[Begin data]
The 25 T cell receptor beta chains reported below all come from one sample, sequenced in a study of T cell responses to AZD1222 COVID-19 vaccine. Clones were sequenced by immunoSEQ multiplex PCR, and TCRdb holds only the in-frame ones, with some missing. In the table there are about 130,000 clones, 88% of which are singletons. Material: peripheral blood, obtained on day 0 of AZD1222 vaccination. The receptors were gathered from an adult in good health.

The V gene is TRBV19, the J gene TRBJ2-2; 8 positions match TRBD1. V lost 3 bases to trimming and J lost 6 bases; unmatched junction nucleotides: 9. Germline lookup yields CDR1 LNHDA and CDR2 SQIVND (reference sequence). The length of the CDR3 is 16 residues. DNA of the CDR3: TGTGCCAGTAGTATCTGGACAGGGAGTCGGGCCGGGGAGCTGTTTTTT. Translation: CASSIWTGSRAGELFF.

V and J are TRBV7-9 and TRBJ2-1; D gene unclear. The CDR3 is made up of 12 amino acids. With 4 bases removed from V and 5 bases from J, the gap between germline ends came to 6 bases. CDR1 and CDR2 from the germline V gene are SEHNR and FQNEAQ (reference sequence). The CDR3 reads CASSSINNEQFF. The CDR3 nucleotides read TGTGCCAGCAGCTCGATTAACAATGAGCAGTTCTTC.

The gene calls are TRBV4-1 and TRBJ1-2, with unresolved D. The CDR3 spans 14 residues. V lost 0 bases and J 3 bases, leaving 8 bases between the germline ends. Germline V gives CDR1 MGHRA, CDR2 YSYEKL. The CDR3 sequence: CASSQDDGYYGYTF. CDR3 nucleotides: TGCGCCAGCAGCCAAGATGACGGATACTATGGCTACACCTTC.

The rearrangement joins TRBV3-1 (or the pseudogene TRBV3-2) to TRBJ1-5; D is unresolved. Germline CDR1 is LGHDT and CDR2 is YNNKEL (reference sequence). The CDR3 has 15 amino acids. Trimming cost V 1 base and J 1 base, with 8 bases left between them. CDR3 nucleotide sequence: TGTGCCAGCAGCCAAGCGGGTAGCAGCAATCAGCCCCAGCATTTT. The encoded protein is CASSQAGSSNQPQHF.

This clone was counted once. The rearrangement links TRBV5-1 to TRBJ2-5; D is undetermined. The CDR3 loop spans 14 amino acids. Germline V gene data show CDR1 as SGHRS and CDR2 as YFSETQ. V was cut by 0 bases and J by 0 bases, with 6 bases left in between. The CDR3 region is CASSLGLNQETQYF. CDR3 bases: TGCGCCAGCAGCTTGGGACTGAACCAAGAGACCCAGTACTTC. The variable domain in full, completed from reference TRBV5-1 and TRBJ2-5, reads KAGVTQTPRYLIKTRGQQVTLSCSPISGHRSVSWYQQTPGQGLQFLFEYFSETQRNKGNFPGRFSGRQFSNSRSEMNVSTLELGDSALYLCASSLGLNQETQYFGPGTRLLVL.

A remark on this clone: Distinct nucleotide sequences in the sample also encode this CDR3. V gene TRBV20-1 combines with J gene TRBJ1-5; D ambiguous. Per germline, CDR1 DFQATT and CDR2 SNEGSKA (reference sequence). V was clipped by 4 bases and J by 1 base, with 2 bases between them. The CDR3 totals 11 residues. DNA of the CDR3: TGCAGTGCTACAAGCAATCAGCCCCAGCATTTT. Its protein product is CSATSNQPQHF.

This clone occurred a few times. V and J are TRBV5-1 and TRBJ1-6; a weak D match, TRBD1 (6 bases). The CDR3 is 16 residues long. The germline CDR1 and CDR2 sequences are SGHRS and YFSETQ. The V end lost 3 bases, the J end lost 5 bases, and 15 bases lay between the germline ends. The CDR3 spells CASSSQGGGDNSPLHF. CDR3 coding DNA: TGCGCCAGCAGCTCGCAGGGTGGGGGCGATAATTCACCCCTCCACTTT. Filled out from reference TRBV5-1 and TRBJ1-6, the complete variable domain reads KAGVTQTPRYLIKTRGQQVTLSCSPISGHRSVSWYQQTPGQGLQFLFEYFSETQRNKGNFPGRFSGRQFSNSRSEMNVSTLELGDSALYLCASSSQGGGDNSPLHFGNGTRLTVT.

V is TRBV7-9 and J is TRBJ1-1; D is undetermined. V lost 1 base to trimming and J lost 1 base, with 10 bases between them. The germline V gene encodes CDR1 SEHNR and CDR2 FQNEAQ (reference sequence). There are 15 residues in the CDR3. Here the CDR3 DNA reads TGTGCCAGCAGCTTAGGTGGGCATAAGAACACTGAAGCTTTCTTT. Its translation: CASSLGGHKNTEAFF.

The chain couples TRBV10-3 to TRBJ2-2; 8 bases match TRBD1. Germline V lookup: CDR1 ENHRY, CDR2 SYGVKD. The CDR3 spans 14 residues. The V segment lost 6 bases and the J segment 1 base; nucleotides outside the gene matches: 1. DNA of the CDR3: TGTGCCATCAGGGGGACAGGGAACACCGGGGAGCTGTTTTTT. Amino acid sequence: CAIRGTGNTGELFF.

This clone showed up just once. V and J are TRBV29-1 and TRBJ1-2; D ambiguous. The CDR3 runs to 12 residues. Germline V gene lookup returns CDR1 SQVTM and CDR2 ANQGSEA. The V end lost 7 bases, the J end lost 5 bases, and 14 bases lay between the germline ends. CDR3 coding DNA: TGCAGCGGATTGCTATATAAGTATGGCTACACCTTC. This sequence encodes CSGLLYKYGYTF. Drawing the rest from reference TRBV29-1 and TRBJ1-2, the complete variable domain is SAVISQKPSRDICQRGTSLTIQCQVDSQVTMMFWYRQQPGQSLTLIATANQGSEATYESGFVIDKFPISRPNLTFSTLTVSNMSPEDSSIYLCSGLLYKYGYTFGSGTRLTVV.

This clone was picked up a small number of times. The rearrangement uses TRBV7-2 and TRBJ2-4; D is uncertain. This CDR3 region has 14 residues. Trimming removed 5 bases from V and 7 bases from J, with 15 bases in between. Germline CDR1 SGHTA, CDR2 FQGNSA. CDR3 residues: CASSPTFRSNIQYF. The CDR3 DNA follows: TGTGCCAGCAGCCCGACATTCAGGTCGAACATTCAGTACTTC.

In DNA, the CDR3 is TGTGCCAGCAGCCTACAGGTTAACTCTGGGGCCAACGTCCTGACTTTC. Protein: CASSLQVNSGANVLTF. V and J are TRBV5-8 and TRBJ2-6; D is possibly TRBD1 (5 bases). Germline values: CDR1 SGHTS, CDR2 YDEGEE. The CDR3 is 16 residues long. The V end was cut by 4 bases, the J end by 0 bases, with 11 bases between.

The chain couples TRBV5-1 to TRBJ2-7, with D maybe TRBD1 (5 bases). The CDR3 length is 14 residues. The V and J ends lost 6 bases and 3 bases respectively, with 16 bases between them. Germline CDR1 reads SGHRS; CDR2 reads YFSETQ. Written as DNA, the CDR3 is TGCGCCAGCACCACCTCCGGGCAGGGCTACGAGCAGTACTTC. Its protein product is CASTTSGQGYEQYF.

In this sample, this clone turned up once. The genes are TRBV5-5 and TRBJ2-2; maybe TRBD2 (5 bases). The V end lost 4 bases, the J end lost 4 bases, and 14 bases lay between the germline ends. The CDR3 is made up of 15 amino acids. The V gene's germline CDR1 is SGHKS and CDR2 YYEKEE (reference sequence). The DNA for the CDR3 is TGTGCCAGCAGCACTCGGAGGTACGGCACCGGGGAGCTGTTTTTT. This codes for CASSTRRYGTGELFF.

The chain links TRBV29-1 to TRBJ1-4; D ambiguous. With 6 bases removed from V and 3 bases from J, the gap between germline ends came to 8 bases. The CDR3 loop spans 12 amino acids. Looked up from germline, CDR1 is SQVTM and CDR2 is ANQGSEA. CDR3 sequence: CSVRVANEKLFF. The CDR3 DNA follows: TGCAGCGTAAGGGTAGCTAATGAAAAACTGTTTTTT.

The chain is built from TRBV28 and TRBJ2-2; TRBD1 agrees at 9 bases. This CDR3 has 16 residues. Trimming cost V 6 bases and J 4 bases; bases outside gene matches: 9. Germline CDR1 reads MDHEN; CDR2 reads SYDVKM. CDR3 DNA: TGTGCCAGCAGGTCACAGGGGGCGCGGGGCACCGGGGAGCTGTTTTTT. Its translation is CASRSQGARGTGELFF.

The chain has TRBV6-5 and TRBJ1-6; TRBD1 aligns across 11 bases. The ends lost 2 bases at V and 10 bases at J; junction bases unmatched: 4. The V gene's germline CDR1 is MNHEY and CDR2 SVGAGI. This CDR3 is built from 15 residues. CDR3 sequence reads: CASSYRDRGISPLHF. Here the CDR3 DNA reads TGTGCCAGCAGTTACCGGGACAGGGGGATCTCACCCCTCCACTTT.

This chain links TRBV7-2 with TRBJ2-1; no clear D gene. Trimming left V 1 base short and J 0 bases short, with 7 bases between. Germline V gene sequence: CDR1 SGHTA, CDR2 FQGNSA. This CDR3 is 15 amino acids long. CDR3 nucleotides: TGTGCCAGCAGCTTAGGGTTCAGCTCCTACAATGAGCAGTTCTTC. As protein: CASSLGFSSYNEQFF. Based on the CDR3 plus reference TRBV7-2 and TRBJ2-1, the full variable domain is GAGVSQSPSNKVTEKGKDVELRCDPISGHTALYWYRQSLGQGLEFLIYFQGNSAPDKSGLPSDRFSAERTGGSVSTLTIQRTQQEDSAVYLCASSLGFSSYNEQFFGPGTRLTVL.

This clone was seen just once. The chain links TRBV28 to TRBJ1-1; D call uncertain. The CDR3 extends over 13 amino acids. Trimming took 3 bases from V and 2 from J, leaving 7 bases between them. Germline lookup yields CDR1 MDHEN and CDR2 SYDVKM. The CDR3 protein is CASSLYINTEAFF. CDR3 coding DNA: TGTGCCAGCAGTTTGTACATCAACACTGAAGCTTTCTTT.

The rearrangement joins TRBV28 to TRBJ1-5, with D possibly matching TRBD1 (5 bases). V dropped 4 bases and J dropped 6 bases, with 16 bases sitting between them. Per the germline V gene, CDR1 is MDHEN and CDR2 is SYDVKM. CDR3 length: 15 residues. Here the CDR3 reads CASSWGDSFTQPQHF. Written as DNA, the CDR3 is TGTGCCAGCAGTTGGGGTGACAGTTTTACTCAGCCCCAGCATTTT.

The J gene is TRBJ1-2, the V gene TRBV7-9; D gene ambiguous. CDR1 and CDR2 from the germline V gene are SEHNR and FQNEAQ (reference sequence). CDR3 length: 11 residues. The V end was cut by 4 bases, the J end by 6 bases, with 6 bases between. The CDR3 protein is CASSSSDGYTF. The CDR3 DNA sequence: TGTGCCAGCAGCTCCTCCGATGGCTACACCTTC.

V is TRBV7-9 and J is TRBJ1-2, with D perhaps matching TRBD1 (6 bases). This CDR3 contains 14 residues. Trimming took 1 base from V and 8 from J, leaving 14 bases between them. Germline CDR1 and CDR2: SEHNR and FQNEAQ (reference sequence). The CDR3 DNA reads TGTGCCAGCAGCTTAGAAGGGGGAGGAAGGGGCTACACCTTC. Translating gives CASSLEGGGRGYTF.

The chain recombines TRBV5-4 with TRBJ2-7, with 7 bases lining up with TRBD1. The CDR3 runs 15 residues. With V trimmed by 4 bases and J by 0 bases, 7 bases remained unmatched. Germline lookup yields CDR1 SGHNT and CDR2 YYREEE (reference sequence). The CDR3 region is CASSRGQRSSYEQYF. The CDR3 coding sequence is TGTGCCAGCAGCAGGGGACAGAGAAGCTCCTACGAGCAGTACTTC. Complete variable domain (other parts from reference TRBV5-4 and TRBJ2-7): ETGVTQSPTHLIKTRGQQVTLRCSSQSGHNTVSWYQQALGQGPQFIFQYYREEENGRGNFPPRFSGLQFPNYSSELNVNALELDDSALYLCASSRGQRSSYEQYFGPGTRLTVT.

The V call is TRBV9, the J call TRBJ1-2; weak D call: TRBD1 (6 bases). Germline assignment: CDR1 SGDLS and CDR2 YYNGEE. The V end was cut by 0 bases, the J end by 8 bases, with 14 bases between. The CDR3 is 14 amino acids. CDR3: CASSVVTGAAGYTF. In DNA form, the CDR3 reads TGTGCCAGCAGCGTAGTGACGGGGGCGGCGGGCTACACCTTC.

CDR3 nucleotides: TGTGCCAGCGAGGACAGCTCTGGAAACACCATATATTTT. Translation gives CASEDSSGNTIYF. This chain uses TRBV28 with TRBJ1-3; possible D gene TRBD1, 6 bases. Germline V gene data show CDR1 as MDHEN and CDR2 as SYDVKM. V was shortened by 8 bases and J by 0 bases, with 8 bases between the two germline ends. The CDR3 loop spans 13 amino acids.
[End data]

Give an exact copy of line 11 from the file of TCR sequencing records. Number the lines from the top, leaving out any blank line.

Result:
This clone showed up just once. V and J are TRBV29-1 and TRBJ1-2; D ambiguous. The CDR3 runs to 12 residues. Germline V gene lookup returns CDR1 SQVTM and CDR2 ANQGSEA. The V end lost 7 bases, the J end lost 5 bases, and 14 bases lay between the germline ends. CDR3 coding DNA: TGCAGCGGATTGCTATATAAGTATGGCTACACCTTC. This sequence encodes CSGLLYKYGYTF. Drawing the rest from reference TRBV29-1 and TRBJ1-2, the complete variable domain is SAVISQKPSRDICQRGTSLTIQCQVDSQVTMMFWYRQQPGQSLTLIATANQGSEATYESGFVIDKFPISRPNLTFSTLTVSNMSPEDSSIYLCSGLLYKYGYTFGSGTRLTVV.